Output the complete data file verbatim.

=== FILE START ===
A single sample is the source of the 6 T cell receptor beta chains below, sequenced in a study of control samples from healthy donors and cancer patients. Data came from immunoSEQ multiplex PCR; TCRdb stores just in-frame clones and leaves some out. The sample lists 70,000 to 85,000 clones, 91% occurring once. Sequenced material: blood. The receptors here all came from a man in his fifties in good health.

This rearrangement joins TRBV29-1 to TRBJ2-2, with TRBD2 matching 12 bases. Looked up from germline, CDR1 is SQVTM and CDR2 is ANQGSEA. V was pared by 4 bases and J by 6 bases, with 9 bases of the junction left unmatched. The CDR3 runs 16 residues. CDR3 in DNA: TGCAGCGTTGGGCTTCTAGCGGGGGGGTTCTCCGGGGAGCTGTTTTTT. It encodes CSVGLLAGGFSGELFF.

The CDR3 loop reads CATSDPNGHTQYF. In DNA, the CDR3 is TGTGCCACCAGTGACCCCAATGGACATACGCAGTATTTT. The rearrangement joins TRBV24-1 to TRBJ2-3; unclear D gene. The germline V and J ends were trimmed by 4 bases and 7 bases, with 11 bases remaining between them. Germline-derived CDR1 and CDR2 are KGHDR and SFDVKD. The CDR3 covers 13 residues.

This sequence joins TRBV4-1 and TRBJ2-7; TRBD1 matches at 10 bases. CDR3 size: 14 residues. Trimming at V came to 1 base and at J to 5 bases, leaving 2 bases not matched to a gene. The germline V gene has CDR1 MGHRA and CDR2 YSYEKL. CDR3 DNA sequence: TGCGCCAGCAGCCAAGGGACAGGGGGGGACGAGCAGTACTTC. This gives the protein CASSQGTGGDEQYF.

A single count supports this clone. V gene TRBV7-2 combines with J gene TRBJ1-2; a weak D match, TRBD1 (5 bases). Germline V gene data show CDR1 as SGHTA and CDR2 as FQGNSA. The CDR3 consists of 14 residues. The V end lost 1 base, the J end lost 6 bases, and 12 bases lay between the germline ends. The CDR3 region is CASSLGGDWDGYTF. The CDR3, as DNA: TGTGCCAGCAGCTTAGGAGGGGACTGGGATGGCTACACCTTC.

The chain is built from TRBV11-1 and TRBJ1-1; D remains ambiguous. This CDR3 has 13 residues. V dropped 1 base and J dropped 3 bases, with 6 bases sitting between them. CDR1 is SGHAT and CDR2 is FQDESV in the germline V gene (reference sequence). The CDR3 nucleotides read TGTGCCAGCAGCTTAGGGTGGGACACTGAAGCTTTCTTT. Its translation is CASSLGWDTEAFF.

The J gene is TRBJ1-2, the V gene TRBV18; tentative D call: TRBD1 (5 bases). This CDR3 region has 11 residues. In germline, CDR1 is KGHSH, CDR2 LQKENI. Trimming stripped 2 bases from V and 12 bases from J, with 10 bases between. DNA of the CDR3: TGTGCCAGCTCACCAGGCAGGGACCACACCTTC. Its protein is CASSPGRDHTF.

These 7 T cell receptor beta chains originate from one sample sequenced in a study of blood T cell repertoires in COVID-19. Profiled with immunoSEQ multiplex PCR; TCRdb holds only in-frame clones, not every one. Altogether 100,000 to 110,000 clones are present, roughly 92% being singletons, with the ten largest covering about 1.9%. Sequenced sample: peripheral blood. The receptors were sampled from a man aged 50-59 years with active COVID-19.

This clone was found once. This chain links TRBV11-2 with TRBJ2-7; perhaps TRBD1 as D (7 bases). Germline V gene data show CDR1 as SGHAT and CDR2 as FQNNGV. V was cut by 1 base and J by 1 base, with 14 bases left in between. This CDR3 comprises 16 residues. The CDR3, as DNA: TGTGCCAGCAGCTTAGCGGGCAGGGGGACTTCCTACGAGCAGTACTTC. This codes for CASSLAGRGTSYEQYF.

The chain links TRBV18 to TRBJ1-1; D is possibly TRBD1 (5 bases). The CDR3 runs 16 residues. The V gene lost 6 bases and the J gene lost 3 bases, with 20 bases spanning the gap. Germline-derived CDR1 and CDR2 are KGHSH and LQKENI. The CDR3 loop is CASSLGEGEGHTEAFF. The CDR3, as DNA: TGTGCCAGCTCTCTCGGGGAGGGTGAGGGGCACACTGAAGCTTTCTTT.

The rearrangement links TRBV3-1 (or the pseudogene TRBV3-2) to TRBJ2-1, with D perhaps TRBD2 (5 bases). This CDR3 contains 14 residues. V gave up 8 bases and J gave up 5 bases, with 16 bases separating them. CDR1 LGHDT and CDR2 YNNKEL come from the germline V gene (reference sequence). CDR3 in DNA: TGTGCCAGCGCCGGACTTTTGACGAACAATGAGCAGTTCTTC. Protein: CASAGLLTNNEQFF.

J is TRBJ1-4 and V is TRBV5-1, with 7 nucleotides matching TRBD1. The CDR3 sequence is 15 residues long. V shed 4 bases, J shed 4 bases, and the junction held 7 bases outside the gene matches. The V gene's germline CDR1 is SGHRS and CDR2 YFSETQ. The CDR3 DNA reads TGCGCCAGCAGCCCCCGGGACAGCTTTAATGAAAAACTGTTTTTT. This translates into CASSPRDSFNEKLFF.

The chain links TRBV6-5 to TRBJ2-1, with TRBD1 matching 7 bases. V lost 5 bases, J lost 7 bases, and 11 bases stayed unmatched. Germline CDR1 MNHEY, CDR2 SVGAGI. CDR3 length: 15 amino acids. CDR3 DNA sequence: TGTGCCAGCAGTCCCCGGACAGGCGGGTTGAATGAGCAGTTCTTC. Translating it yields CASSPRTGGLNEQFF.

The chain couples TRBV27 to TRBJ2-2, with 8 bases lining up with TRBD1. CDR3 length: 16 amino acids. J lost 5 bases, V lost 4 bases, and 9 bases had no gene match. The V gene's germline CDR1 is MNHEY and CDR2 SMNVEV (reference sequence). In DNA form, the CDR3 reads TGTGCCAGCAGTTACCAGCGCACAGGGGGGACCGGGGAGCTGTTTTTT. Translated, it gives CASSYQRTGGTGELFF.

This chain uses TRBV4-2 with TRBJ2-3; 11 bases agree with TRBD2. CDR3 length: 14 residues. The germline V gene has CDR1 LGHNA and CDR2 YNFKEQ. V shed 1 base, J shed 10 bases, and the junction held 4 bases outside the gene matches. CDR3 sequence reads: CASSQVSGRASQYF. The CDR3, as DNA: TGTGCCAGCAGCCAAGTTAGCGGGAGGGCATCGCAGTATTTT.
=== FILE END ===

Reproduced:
A single sample is the source of the 6 T cell receptor beta chains below, sequenced in a study of control samples from healthy donors and cancer patients. Data came from immunoSEQ multiplex PCR; TCRdb stores just in-frame clones and leaves some out. The sample lists 70,000 to 85,000 clones, 91% occurring once. Sequenced material: blood. The receptors here all came from a man in his fifties in good health.

This rearrangement joins TRBV29-1 to TRBJ2-2, with TRBD2 matching 12 bases. Looked up from germline, CDR1 is SQVTM and CDR2 is ANQGSEA. V was pared by 4 bases and J by 6 bases, with 9 bases of the junction left unmatched. The CDR3 runs 16 residues. CDR3 in DNA: TGCAGCGTTGGGCTTCTAGCGGGGGGGTTCTCCGGGGAGCTGTTTTTT. It encodes CSVGLLAGGFSGELFF.

The CDR3 loop reads CATSDPNGHTQYF. In DNA, the CDR3 is TGTGCCACCAGTGACCCCAATGGACATACGCAGTATTTT. The rearrangement joins TRBV24-1 to TRBJ2-3; unclear D gene. The germline V and J ends were trimmed by 4 bases and 7 bases, with 11 bases remaining between them. Germline-derived CDR1 and CDR2 are KGHDR and SFDVKD. The CDR3 covers 13 residues.

This sequence joins TRBV4-1 and TRBJ2-7; TRBD1 matches at 10 bases. CDR3 size: 14 residues. Trimming at V came to 1 base and at J to 5 bases, leaving 2 bases not matched to a gene. The germline V gene has CDR1 MGHRA and CDR2 YSYEKL. CDR3 DNA sequence: TGCGCCAGCAGCCAAGGGACAGGGGGGGACGAGCAGTACTTC. This gives the protein CASSQGTGGDEQYF.

A single count supports this clone. V gene TRBV7-2 combines with J gene TRBJ1-2; a weak D match, TRBD1 (5 bases). Germline V gene data show CDR1 as SGHTA and CDR2 as FQGNSA. The CDR3 consists of 14 residues. The V end lost 1 base, the J end lost 6 bases, and 12 bases lay between the germline ends. The CDR3 region is CASSLGGDWDGYTF. The CDR3, as DNA: TGTGCCAGCAGCTTAGGAGGGGACTGGGATGGCTACACCTTC.

The chain is built from TRBV11-1 and TRBJ1-1; D remains ambiguous. This CDR3 has 13 residues. V dropped 1 base and J dropped 3 bases, with 6 bases sitting between them. CDR1 is SGHAT and CDR2 is FQDESV in the germline V gene (reference sequence). The CDR3 nucleotides read TGTGCCAGCAGCTTAGGGTGGGACACTGAAGCTTTCTTT. Its translation is CASSLGWDTEAFF.

The J gene is TRBJ1-2, the V gene TRBV18; tentative D call: TRBD1 (5 bases). This CDR3 region has 11 residues. In germline, CDR1 is KGHSH, CDR2 LQKENI. Trimming stripped 2 bases from V and 12 bases from J, with 10 bases between. DNA of the CDR3: TGTGCCAGCTCACCAGGCAGGGACCACACCTTC. Its protein is CASSPGRDHTF.

These 7 T cell receptor beta chains originate from one sample sequenced in a study of blood T cell repertoires in COVID-19. Profiled with immunoSEQ multiplex PCR; TCRdb holds only in-frame clones, not every one. Altogether 100,000 to 110,000 clones are present, roughly 92% being singletons, with the ten largest covering about 1.9%. Sequenced sample: peripheral blood. The receptors were sampled from a man aged 50-59 years with active COVID-19.

This clone was found once. This chain links TRBV11-2 with TRBJ2-7; perhaps TRBD1 as D (7 bases). Germline V gene data show CDR1 as SGHAT and CDR2 as FQNNGV. V was cut by 1 base and J by 1 base, with 14 bases left in between. This CDR3 comprises 16 residues. The CDR3, as DNA: TGTGCCAGCAGCTTAGCGGGCAGGGGGACTTCCTACGAGCAGTACTTC. This codes for CASSLAGRGTSYEQYF.

The chain links TRBV18 to TRBJ1-1; D is possibly TRBD1 (5 bases). The CDR3 runs 16 residues. The V gene lost 6 bases and the J gene lost 3 bases, with 20 bases spanning the gap. Germline-derived CDR1 and CDR2 are KGHSH and LQKENI. The CDR3 loop is CASSLGEGEGHTEAFF. The CDR3, as DNA: TGTGCCAGCTCTCTCGGGGAGGGTGAGGGGCACACTGAAGCTTTCTTT.

The rearrangement links TRBV3-1 (or the pseudogene TRBV3-2) to TRBJ2-1, with D perhaps TRBD2 (5 bases). This CDR3 contains 14 residues. V gave up 8 bases and J gave up 5 bases, with 16 bases separating them. CDR1 LGHDT and CDR2 YNNKEL come from the germline V gene (reference sequence). CDR3 in DNA: TGTGCCAGCGCCGGACTTTTGACGAACAATGAGCAGTTCTTC. Protein: CASAGLLTNNEQFF.

J is TRBJ1-4 and V is TRBV5-1, with 7 nucleotides matching TRBD1. The CDR3 sequence is 15 residues long. V shed 4 bases, J shed 4 bases, and the junction held 7 bases outside the gene matches. The V gene's germline CDR1 is SGHRS and CDR2 YFSETQ. The CDR3 DNA reads TGCGCCAGCAGCCCCCGGGACAGCTTTAATGAAAAACTGTTTTTT. This translates into CASSPRDSFNEKLFF.

The chain links TRBV6-5 to TRBJ2-1, with TRBD1 matching 7 bases. V lost 5 bases, J lost 7 bases, and 11 bases stayed unmatched. Germline CDR1 MNHEY, CDR2 SVGAGI. CDR3 length: 15 amino acids. CDR3 DNA sequence: TGTGCCAGCAGTCCCCGGACAGGCGGGTTGAATGAGCAGTTCTTC. Translating it yields CASSPRTGGLNEQFF.

The chain couples TRBV27 to TRBJ2-2, with 8 bases lining up with TRBD1. CDR3 length: 16 amino acids. J lost 5 bases, V lost 4 bases, and 9 bases had no gene match. The V gene's germline CDR1 is MNHEY and CDR2 SMNVEV (reference sequence). In DNA form, the CDR3 reads TGTGCCAGCAGTTACCAGCGCACAGGGGGGACCGGGGAGCTGTTTTTT. Translated, it gives CASSYQRTGGTGELFF.

This chain uses TRBV4-2 with TRBJ2-3; 11 bases agree with TRBD2. CDR3 length: 14 residues. The germline V gene has CDR1 LGHNA and CDR2 YNFKEQ. V shed 1 base, J shed 10 bases, and the junction held 4 bases outside the gene matches. CDR3 sequence reads: CASSQVSGRASQYF. The CDR3, as DNA: TGTGCCAGCAGCCAAGTTAGCGGGAGGGCATCGCAGTATTTT.